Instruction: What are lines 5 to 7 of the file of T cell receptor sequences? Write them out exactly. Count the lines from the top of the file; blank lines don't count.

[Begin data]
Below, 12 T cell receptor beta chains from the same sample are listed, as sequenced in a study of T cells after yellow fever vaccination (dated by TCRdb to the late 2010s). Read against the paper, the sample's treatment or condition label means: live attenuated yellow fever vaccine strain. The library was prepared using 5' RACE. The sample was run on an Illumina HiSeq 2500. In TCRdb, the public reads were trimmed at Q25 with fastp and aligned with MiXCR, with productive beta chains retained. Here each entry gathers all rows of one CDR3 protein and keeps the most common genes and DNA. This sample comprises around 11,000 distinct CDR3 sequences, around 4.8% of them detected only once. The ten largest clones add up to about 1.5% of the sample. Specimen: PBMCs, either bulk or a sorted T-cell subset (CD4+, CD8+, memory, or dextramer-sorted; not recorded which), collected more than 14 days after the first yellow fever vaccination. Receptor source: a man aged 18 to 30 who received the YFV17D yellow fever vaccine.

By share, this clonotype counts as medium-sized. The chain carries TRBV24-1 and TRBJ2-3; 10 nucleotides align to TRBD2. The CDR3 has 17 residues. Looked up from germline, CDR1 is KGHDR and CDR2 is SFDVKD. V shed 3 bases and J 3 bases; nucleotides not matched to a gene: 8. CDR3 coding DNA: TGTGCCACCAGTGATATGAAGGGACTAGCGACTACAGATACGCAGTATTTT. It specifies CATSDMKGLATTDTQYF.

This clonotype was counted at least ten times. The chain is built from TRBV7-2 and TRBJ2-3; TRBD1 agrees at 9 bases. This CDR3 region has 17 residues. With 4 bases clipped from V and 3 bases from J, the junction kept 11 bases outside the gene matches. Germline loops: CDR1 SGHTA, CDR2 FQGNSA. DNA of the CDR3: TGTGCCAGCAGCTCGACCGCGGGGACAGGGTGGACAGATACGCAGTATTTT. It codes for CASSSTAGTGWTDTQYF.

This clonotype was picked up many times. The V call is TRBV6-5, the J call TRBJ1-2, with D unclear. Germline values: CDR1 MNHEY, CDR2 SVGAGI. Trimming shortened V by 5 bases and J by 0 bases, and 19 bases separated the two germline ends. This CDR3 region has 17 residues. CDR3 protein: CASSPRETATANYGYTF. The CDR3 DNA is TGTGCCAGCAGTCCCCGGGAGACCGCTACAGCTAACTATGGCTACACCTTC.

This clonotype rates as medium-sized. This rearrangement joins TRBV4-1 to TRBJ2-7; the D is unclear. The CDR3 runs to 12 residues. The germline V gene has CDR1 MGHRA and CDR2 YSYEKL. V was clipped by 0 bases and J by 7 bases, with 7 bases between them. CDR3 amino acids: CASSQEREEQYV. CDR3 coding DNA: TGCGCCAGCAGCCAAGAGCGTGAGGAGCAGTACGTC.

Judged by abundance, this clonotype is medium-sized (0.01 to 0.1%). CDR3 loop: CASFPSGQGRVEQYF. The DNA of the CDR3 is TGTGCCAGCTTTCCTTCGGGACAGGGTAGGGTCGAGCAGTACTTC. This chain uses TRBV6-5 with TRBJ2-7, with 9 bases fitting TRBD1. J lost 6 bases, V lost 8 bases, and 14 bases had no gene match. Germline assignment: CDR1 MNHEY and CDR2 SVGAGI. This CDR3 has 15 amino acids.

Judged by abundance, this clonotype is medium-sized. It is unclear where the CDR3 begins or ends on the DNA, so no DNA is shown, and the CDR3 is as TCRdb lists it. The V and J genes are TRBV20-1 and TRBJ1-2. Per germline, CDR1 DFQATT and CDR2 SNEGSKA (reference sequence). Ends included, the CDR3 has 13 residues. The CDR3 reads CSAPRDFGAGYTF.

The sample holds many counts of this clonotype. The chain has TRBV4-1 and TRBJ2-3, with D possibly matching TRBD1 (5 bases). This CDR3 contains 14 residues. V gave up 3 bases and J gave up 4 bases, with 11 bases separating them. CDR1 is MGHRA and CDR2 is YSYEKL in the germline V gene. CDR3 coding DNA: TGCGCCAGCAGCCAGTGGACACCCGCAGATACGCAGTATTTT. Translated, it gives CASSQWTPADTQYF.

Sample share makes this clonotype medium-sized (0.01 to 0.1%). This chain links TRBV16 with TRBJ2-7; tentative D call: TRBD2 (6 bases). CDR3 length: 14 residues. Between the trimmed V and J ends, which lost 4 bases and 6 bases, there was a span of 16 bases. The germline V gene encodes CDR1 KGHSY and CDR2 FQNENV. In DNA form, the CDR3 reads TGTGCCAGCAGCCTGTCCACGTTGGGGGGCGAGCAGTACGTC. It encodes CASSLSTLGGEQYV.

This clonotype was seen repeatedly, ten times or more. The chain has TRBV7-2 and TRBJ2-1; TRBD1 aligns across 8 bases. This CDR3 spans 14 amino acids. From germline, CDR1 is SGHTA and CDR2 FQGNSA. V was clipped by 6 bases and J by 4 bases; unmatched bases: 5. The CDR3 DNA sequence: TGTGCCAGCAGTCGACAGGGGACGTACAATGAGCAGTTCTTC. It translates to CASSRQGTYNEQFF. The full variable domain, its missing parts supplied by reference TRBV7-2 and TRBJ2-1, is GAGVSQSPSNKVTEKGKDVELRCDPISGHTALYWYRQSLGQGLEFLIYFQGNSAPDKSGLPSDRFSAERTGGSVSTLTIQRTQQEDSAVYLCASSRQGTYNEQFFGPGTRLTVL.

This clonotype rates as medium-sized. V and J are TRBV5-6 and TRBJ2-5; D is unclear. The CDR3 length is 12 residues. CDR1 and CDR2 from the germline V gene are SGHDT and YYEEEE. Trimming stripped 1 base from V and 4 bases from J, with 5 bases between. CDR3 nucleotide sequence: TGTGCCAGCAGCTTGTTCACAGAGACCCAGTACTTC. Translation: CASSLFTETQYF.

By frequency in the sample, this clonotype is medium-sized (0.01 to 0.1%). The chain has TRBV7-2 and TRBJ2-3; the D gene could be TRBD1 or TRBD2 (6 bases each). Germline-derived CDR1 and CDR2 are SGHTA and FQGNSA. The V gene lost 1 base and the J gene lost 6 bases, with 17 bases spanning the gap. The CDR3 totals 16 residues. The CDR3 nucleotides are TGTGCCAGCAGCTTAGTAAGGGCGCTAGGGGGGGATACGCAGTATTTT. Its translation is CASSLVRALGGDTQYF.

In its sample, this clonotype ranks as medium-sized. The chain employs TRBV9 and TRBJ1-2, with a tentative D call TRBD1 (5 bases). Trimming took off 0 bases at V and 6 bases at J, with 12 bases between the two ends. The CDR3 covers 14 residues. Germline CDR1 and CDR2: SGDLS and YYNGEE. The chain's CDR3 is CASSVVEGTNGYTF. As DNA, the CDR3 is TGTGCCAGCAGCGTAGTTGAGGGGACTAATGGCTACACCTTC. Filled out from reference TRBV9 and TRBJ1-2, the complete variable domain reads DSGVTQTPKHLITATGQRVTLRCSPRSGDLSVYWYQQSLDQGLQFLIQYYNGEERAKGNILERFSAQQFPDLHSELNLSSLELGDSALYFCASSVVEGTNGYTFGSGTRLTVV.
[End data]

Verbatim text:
This clonotype rates as medium-sized. This rearrangement joins TRBV4-1 to TRBJ2-7; the D is unclear. The CDR3 runs to 12 residues. The germline V gene has CDR1 MGHRA and CDR2 YSYEKL. V was clipped by 0 bases and J by 7 bases, with 7 bases between them. CDR3 amino acids: CASSQEREEQYV. CDR3 coding DNA: TGCGCCAGCAGCCAAGAGCGTGAGGAGCAGTACGTC.

Judged by abundance, this clonotype is medium-sized (0.01 to 0.1%). CDR3 loop: CASFPSGQGRVEQYF. The DNA of the CDR3 is TGTGCCAGCTTTCCTTCGGGACAGGGTAGGGTCGAGCAGTACTTC. This chain uses TRBV6-5 with TRBJ2-7, with 9 bases fitting TRBD1. J lost 6 bases, V lost 8 bases, and 14 bases had no gene match. Germline assignment: CDR1 MNHEY and CDR2 SVGAGI. This CDR3 has 15 amino acids.

Judged by abundance, this clonotype is medium-sized. It is unclear where the CDR3 begins or ends on the DNA, so no DNA is shown, and the CDR3 is as TCRdb lists it. The V and J genes are TRBV20-1 and TRBJ1-2. Per germline, CDR1 DFQATT and CDR2 SNEGSKA (reference sequence). Ends included, the CDR3 has 13 residues. The CDR3 reads CSAPRDFGAGYTF.